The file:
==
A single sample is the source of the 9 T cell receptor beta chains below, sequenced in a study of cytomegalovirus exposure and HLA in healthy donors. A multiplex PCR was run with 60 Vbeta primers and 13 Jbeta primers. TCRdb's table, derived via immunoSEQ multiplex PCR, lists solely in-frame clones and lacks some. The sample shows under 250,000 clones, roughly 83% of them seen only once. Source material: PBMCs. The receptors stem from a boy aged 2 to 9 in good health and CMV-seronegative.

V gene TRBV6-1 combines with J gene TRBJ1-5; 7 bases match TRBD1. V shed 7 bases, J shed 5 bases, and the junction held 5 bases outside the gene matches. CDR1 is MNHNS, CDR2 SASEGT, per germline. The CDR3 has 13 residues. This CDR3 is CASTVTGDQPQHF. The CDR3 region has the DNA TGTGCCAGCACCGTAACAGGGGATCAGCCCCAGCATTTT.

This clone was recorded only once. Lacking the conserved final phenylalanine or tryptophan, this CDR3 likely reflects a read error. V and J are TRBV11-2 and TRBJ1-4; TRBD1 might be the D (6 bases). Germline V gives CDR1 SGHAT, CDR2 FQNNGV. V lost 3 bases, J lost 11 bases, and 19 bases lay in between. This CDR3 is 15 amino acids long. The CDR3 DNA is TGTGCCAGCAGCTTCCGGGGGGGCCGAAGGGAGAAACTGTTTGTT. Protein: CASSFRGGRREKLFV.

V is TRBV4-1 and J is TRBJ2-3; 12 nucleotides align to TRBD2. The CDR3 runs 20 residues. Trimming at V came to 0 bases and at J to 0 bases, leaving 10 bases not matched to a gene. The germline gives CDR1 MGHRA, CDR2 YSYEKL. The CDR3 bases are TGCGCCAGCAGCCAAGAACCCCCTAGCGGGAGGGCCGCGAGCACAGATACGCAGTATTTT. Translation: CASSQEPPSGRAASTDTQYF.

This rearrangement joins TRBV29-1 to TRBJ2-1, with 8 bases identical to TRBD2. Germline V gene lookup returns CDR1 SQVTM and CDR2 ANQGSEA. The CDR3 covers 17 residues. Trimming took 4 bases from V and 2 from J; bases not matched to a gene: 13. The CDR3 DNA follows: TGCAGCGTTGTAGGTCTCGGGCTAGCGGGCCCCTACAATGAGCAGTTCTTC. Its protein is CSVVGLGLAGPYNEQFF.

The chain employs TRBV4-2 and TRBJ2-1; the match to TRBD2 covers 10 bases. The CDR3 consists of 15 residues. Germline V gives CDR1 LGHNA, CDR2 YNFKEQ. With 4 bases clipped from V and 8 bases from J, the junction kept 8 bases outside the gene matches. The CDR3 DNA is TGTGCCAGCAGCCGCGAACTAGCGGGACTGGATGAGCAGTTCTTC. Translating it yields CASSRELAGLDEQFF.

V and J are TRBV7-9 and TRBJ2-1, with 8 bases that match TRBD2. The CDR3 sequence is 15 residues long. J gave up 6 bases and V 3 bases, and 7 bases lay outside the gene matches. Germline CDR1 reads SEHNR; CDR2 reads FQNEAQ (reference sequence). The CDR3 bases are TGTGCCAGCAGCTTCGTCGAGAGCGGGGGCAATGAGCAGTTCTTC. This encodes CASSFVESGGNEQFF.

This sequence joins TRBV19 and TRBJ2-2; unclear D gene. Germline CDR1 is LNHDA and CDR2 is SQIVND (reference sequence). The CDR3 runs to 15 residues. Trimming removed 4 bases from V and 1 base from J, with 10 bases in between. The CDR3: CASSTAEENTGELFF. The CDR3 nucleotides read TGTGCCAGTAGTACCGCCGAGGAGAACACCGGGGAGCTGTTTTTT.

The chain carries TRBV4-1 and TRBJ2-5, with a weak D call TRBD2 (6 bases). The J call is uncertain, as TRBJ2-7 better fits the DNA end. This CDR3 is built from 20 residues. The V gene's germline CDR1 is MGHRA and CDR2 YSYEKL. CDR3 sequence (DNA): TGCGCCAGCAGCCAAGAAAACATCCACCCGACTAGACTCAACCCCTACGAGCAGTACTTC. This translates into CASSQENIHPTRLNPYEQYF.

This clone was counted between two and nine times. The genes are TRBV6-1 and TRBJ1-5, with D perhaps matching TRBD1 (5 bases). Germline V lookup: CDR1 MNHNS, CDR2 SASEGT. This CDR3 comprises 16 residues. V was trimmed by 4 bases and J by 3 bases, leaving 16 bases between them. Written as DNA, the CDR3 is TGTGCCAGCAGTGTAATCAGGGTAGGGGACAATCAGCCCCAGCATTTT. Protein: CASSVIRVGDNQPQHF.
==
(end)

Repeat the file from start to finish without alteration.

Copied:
A single sample is the source of the 9 T cell receptor beta chains below, sequenced in a study of cytomegalovirus exposure and HLA in healthy donors. A multiplex PCR was run with 60 Vbeta primers and 13 Jbeta primers. TCRdb's table, derived via immunoSEQ multiplex PCR, lists solely in-frame clones and lacks some. The sample shows under 250,000 clones, roughly 83% of them seen only once. Source material: PBMCs. The receptors stem from a boy aged 2 to 9 in good health and CMV-seronegative.

V gene TRBV6-1 combines with J gene TRBJ1-5; 7 bases match TRBD1. V shed 7 bases, J shed 5 bases, and the junction held 5 bases outside the gene matches. CDR1 is MNHNS, CDR2 SASEGT, per germline. The CDR3 has 13 residues. This CDR3 is CASTVTGDQPQHF. The CDR3 region has the DNA TGTGCCAGCACCGTAACAGGGGATCAGCCCCAGCATTTT.

This clone was recorded only once. Lacking the conserved final phenylalanine or tryptophan, this CDR3 likely reflects a read error. V and J are TRBV11-2 and TRBJ1-4; TRBD1 might be the D (6 bases). Germline V gives CDR1 SGHAT, CDR2 FQNNGV. V lost 3 bases, J lost 11 bases, and 19 bases lay in between. This CDR3 is 15 amino acids long. The CDR3 DNA is TGTGCCAGCAGCTTCCGGGGGGGCCGAAGGGAGAAACTGTTTGTT. Protein: CASSFRGGRREKLFV.

V is TRBV4-1 and J is TRBJ2-3; 12 nucleotides align to TRBD2. The CDR3 runs 20 residues. Trimming at V came to 0 bases and at J to 0 bases, leaving 10 bases not matched to a gene. The germline gives CDR1 MGHRA, CDR2 YSYEKL. The CDR3 bases are TGCGCCAGCAGCCAAGAACCCCCTAGCGGGAGGGCCGCGAGCACAGATACGCAGTATTTT. Translation: CASSQEPPSGRAASTDTQYF.

This rearrangement joins TRBV29-1 to TRBJ2-1, with 8 bases identical to TRBD2. Germline V gene lookup returns CDR1 SQVTM and CDR2 ANQGSEA. The CDR3 covers 17 residues. Trimming took 4 bases from V and 2 from J; bases not matched to a gene: 13. The CDR3 DNA follows: TGCAGCGTTGTAGGTCTCGGGCTAGCGGGCCCCTACAATGAGCAGTTCTTC. Its protein is CSVVGLGLAGPYNEQFF.

The chain employs TRBV4-2 and TRBJ2-1; the match to TRBD2 covers 10 bases. The CDR3 consists of 15 residues. Germline V gives CDR1 LGHNA, CDR2 YNFKEQ. With 4 bases clipped from V and 8 bases from J, the junction kept 8 bases outside the gene matches. The CDR3 DNA is TGTGCCAGCAGCCGCGAACTAGCGGGACTGGATGAGCAGTTCTTC. Translating it yields CASSRELAGLDEQFF.

V and J are TRBV7-9 and TRBJ2-1, with 8 bases that match TRBD2. The CDR3 sequence is 15 residues long. J gave up 6 bases and V 3 bases, and 7 bases lay outside the gene matches. Germline CDR1 reads SEHNR; CDR2 reads FQNEAQ (reference sequence). The CDR3 bases are TGTGCCAGCAGCTTCGTCGAGAGCGGGGGCAATGAGCAGTTCTTC. This encodes CASSFVESGGNEQFF.

This sequence joins TRBV19 and TRBJ2-2; unclear D gene. Germline CDR1 is LNHDA and CDR2 is SQIVND (reference sequence). The CDR3 runs to 15 residues. Trimming removed 4 bases from V and 1 base from J, with 10 bases in between. The CDR3: CASSTAEENTGELFF. The CDR3 nucleotides read TGTGCCAGTAGTACCGCCGAGGAGAACACCGGGGAGCTGTTTTTT.

The chain carries TRBV4-1 and TRBJ2-5, with a weak D call TRBD2 (6 bases). The J call is uncertain, as TRBJ2-7 better fits the DNA end. This CDR3 is built from 20 residues. The V gene's germline CDR1 is MGHRA and CDR2 YSYEKL. CDR3 sequence (DNA): TGCGCCAGCAGCCAAGAAAACATCCACCCGACTAGACTCAACCCCTACGAGCAGTACTTC. This translates into CASSQENIHPTRLNPYEQYF.

This clone was counted between two and nine times. The genes are TRBV6-1 and TRBJ1-5, with D perhaps matching TRBD1 (5 bases). Germline V lookup: CDR1 MNHNS, CDR2 SASEGT. This CDR3 comprises 16 residues. V was trimmed by 4 bases and J by 3 bases, leaving 16 bases between them. Written as DNA, the CDR3 is TGTGCCAGCAGTGTAATCAGGGTAGGGGACAATCAGCCCCAGCATTTT. Protein: CASSVIRVGDNQPQHF.